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Quote:
Originally Posted by HollyElise


Babz, thank you for the recipes, but unfortunately it's extremely difficult for me to get golden syrup here (i have to mail order it from a Brittish import company in New England). I haven't been able to find it anywhere else, except sometimes it shows up at Scottish Games, but usually sells out in the first hour. I haven't been lucky to taste any of it yet and i'm very curious. And i'm also wondering about the "brown sugar substitute" you mention. I've never heard of it... is that like other sugar substitutes? (aspartame, saccharin) ....i'm afraid i won't use anything like that, just don't trust the health risks. I will check out the last recipe though and see how it goes!
Have found this information for you about 'brown sugar substitute'....

Brown Sugar Substitute

1 cup artificial sweetener*
1/4 cup sugar-free maple syrup
Mix ingredients well.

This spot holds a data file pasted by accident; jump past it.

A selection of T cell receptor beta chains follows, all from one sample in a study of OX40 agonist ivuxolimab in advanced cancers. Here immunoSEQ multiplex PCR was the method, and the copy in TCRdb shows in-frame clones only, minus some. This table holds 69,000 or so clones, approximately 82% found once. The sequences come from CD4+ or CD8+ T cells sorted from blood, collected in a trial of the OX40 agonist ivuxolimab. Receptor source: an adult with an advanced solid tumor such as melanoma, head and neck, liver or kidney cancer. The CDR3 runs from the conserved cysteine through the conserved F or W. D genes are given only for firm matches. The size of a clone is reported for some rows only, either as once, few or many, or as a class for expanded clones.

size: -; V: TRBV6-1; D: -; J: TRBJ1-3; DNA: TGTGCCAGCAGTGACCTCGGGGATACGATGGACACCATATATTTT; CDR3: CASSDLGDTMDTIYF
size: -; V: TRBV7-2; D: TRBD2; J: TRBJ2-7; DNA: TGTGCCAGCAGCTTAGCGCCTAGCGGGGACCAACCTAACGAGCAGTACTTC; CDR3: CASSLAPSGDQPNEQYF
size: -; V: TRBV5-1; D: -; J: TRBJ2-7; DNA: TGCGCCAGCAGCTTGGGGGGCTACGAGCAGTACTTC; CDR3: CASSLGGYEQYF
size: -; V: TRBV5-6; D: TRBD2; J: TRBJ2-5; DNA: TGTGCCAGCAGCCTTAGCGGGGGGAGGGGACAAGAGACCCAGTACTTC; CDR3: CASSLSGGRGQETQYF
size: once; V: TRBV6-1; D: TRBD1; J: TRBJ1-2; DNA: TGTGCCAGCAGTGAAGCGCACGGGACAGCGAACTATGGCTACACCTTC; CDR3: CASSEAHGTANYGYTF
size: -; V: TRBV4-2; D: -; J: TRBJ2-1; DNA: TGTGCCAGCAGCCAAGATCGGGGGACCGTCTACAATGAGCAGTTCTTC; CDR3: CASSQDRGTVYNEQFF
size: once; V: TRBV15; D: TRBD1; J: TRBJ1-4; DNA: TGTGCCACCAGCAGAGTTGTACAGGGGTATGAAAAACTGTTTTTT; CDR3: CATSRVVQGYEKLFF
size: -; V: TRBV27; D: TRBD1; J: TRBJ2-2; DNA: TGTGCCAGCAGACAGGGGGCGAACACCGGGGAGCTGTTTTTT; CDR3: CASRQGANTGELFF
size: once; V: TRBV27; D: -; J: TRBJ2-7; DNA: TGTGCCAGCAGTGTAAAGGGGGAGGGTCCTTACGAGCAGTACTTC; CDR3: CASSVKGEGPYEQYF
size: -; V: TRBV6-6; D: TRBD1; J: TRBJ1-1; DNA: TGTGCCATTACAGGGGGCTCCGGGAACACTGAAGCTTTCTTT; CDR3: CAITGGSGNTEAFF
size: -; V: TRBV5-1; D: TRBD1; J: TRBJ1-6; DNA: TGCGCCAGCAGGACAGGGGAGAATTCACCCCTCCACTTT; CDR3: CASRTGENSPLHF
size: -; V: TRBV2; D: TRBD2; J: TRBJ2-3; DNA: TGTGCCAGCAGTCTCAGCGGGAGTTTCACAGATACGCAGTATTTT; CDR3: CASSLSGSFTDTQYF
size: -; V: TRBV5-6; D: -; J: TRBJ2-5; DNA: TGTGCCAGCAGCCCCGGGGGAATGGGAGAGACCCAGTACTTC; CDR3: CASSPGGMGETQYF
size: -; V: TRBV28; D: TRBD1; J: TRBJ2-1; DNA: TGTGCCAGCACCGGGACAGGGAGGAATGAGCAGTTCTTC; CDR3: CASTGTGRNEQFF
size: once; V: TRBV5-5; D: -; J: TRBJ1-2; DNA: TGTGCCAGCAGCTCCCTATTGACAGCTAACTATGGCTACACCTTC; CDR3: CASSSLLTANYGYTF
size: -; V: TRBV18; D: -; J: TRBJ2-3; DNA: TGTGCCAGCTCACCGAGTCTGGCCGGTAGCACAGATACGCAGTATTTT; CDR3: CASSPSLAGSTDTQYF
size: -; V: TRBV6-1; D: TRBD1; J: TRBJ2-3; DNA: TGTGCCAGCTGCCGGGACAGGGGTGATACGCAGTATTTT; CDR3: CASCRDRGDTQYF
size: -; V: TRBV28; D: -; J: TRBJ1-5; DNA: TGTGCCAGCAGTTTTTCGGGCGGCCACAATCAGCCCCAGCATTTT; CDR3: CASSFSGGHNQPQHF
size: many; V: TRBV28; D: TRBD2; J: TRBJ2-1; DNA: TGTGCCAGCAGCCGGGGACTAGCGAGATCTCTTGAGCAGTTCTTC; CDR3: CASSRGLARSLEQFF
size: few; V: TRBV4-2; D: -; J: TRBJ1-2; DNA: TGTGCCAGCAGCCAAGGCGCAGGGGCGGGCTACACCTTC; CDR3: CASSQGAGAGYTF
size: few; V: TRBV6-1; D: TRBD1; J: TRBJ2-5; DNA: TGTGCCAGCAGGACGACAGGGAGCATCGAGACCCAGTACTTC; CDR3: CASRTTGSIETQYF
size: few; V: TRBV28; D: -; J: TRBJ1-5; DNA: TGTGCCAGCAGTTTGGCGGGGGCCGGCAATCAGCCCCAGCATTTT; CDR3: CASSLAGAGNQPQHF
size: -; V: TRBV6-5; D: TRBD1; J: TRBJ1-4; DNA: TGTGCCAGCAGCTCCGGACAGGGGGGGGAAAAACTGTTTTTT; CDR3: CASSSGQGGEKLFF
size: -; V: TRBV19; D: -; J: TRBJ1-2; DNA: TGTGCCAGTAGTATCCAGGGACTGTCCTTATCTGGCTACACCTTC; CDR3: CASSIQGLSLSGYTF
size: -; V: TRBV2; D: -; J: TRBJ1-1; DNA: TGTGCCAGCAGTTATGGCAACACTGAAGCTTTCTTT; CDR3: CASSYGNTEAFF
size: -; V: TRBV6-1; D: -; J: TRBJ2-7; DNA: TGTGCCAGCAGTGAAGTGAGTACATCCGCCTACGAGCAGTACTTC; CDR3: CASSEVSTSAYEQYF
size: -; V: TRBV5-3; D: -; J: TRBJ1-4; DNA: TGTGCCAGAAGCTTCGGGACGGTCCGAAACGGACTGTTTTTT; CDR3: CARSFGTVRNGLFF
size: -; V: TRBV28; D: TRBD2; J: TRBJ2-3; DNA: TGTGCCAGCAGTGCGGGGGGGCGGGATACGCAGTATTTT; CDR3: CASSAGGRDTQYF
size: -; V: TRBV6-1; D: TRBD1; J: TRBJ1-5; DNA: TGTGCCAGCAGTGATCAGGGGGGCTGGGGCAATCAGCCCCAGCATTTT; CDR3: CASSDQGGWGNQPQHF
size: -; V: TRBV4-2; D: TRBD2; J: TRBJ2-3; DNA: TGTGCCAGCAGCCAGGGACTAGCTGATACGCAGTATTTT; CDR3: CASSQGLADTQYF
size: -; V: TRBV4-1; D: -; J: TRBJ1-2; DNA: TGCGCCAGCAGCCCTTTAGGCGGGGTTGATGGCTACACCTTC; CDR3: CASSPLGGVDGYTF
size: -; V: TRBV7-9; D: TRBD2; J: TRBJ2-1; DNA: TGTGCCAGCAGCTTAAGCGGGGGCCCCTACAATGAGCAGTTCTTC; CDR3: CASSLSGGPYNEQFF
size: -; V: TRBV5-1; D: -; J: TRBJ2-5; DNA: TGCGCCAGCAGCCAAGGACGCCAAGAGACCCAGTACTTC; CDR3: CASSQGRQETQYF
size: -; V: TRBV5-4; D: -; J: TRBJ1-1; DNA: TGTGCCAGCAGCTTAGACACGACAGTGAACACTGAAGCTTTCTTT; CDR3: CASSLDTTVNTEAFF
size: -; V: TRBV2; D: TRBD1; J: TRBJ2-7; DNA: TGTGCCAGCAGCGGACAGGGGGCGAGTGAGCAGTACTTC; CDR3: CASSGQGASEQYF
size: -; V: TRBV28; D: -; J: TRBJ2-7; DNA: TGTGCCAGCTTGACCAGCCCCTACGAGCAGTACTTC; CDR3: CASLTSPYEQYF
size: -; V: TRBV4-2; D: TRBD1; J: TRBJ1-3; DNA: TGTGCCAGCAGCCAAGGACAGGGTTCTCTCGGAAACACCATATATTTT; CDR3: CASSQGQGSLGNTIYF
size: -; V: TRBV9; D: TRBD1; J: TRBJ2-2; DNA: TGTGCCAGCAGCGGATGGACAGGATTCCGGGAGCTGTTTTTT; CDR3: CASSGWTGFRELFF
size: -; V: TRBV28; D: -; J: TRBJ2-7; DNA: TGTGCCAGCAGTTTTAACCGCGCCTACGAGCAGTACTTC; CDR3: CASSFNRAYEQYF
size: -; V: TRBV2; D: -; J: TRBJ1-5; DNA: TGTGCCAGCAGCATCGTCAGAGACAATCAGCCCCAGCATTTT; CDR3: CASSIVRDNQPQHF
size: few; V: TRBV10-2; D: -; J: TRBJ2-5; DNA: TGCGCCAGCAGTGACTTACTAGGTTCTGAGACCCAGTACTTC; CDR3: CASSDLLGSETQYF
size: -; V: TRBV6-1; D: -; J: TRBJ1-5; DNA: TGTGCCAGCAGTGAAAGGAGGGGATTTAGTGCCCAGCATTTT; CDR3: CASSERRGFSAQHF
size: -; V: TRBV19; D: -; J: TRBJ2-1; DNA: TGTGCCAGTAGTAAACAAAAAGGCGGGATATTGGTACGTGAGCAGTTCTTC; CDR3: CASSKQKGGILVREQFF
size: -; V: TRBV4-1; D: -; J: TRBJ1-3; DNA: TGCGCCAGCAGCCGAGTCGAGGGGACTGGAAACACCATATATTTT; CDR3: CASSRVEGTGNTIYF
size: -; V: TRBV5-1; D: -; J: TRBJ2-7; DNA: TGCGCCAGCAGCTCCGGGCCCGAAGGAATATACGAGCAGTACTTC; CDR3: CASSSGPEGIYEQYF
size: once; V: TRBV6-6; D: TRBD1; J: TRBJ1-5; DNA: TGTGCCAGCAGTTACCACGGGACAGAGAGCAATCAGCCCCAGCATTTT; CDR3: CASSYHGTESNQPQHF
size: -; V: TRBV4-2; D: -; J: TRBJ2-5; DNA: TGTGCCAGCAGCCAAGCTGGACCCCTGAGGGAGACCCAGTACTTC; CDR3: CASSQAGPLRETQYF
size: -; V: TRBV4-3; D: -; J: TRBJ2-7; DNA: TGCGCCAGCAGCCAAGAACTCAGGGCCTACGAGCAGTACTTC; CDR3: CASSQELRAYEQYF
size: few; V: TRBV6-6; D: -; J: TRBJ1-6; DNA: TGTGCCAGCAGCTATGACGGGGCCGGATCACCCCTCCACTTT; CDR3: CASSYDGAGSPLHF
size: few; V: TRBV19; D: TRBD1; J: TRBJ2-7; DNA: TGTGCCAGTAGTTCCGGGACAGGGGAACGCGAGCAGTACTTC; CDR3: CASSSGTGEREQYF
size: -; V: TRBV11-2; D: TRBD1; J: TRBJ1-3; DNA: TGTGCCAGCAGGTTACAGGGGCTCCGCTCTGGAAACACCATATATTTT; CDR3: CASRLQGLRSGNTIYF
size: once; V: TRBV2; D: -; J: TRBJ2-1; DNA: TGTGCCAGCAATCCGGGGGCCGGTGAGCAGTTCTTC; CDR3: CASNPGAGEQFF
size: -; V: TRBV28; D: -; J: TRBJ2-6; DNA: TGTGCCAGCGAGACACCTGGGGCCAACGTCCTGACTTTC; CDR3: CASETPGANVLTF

Replaces 1 cup of regular brown sugar to be used when baking.

*Use the type of sweetener that measures 1 cup to 1 cup of granulated sugar.

------------------------------------------------------------

Brown Sugar Substitute

For each 1 cup firmly packed light brown sugar called for in a recipe, use 1 1/2 tablespoons molasses plus 1 cup granulated sugar.

To make light brown sugar from dark brown sugar, use 1/2 cup firmly packed dark brown sugar and 1/2 cup granulated sugar.

For dark brown sugar, use 1 cup firmly packed light brown sugar plus 1 tablespoon molasses; or 1 cup granulated sugar plus 1/4 cup molasses

I hope that they clarify what you needed to know !!
--------------------------------------------------------

I have also found a website for a supplier of 'Golden Syrup' in the USA.....

http://www.goldeneaglesyrup.com/index.html
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Old 27th February 2006, 22:30
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kathyv kathyv is offline
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Holly, have you tried subbing White Karo syrup in place of the Golden Syrup?
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Old 28th February 2006, 00:42
HollyElise HollyElise is offline
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No i haven't, Kathy. That's a good suggestion.